Hundreds of Professors Condemn Yale's Thomas Pogge After Sexual Assault Allegations

Illustration for article titled Hundreds of Professors Condemn Yale's Thomas Pogge After Sexual Assault Allegations

More than 200 professors have signed an open letter condemning Yale professor and highly influential ethicist, Thomas Pogge, after a Buzzfeed report alleged that he had sexually harassed numerous students and abused his position of power. “Such behavior undermines efforts to create an inclusive and respectful climate for education and research,” the open letter states. It continues:

“Pogge has engaged in behavior that violates the norms of appropriate professional conduct. Nothing is more important to our philosophical community than the trust he has betrayed. Based on the information that has been made public, we strongly condemn his harmful actions toward women, most notably women of color, and the entire academic community.”


Buzzfeed’s Katie J.M. Baker, who originally reported the allegations against Pogge, notes that the letter was signed by the chair of Yale’s philosophy department, as well as all of the department’s tenured faculty. From a cursory look at the signatures, it also appears that nearly every woman in the field (still a rarity in philosophy departments) have also signed the letter, including feminist philosopher Martha Nussbaum and critical theorist Cristina Lafont.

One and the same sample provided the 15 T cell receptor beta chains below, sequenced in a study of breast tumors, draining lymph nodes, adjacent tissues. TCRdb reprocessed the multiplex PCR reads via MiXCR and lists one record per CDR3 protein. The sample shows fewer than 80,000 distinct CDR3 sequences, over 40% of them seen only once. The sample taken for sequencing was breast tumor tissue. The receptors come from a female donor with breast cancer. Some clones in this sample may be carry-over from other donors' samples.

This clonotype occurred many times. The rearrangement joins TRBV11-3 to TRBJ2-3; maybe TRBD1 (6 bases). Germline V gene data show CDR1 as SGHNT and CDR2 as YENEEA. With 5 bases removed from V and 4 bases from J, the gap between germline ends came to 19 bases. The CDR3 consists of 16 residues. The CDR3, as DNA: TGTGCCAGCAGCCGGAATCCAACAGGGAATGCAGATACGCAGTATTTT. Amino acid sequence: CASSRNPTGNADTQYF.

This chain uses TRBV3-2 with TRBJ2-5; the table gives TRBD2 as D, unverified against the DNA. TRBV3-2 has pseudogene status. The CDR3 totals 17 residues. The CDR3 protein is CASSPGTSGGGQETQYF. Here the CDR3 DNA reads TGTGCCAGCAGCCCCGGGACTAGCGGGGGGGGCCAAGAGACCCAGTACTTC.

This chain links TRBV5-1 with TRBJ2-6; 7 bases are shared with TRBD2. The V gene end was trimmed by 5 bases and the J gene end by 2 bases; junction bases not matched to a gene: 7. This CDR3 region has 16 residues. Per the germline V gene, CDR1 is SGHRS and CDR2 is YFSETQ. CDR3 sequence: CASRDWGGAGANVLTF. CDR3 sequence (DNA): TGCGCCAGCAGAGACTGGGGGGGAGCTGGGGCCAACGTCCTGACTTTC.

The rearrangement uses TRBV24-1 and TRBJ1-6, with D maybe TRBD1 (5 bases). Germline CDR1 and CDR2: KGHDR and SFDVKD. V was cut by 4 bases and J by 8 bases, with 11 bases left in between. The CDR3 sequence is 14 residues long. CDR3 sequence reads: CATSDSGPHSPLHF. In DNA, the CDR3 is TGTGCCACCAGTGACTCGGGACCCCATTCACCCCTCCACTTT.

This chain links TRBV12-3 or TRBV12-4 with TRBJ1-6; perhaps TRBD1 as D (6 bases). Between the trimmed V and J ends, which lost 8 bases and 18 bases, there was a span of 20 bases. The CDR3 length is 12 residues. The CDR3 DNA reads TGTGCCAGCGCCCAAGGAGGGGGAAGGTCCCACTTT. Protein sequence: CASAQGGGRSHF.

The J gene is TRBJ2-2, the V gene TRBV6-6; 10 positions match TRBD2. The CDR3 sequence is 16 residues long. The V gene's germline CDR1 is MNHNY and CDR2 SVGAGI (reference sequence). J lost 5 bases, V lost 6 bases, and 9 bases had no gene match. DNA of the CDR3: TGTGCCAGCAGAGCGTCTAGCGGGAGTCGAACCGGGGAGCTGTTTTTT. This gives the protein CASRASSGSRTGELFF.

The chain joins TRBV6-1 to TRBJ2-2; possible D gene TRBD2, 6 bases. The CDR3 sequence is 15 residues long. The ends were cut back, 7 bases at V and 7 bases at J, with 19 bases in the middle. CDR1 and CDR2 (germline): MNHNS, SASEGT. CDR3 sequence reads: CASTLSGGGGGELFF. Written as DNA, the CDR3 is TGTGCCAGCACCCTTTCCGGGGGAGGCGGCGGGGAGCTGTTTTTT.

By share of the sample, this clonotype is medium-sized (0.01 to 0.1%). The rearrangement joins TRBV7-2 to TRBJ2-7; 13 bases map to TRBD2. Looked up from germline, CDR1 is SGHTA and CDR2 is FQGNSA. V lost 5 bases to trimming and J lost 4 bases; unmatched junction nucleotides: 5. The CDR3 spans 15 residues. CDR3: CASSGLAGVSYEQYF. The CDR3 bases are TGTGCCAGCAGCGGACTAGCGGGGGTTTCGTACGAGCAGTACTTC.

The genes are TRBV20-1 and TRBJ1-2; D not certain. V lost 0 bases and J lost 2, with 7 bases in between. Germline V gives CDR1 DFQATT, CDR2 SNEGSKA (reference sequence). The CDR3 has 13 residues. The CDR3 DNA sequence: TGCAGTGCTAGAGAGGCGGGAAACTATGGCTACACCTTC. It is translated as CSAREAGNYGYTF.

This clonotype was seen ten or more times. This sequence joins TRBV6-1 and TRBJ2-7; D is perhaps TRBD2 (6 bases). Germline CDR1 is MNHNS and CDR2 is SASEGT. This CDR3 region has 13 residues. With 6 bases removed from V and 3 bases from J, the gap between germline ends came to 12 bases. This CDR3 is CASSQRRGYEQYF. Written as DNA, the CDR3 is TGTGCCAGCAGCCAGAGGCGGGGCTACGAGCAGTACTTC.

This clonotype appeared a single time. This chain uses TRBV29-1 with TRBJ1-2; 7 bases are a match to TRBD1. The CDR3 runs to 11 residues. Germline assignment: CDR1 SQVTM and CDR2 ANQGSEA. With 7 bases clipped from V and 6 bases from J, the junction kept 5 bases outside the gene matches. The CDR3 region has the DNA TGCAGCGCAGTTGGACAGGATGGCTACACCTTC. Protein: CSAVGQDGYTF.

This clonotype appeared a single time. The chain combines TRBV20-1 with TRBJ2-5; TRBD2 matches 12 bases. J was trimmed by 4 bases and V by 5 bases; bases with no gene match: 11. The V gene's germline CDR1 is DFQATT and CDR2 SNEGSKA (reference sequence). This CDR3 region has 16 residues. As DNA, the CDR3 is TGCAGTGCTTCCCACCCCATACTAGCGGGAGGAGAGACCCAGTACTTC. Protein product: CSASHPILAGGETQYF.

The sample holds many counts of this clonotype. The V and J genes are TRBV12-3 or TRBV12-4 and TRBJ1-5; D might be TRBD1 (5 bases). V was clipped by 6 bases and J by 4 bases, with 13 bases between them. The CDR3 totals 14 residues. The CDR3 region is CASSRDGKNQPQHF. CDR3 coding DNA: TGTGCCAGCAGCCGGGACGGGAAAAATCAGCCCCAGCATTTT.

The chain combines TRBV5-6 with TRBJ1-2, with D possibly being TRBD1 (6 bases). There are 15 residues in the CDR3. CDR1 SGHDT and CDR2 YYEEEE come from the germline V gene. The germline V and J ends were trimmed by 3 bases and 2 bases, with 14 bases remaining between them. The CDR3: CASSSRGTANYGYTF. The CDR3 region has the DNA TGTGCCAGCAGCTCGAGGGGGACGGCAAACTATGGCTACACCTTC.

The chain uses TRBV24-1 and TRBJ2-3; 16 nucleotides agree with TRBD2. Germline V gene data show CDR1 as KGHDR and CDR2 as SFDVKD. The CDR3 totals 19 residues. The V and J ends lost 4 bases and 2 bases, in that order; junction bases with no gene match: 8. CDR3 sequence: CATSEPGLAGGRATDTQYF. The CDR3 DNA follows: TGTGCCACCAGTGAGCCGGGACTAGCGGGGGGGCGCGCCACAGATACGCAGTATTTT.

In May, Baker wrote about three women who had filed Title IX complaints against Yale alleging that the university mishandled sexual harassment complaints against Pogge. According to the allegations, Pogge sexually harassed the students and actively retaliated against at least one graduate student. Pogge was also disciplined for sexual harassment during a previous appointment at Columbia University. All of the public allegations against Pogge have, notably, been made by women of color.

Pogge’s story has become an increasingly familiar one: usually, an esteemed faculty member sexually harasses female graduate students while a university turns a blind eye, effectively valuing the income stream produced by famous faculty over the university’s ostensible commitment to education. Cases at UC Berkeley, the University of Colorado-Boulder, Northwestern, and the University of Miami have all made headlines in the past two years for similar stories

While the problem is undoubtedly widespread, it seems to be omnipresent in philosophy departments across the country. In 2011, Inside Higher Ed reported on the blog, “What Is it Like to be a Woman in Philosophy?” a reader-submitted website that outlines the challenges women continue to face in the field, including (largely) sexual harassment. In that report, professor Peggy DesAutels, told Inside Higher Ed that “well known, famous serial harassers,” were an open secret in the discipline. “To the degree that they are famous, they move from university to university,” she said.

With the Pogge news, at least one of them has been proverbially outed. Pogge, however, has denied any wrongdoing and remains on faculty at Yale.

Image of Yale University via Getty.


I took a class with Professor Pogge at Columbia in the late 80's. I was a Barnard student, and he "joked" that all the Barnard students would drop his class within two weeks, the idea being that we were dumber than Columbia students. His teaching sucked. I got my first migraine in that class from stress. Luckily my brother's girlfriend at the time explained all of Kant's Critique of Pure Reason, the book we were studying, in about fifteen minutes at a barbecue. Pogge wasn't able to explain anything in an entire semester. I got an A. But I dropped philosophy as my major. I hate that guy.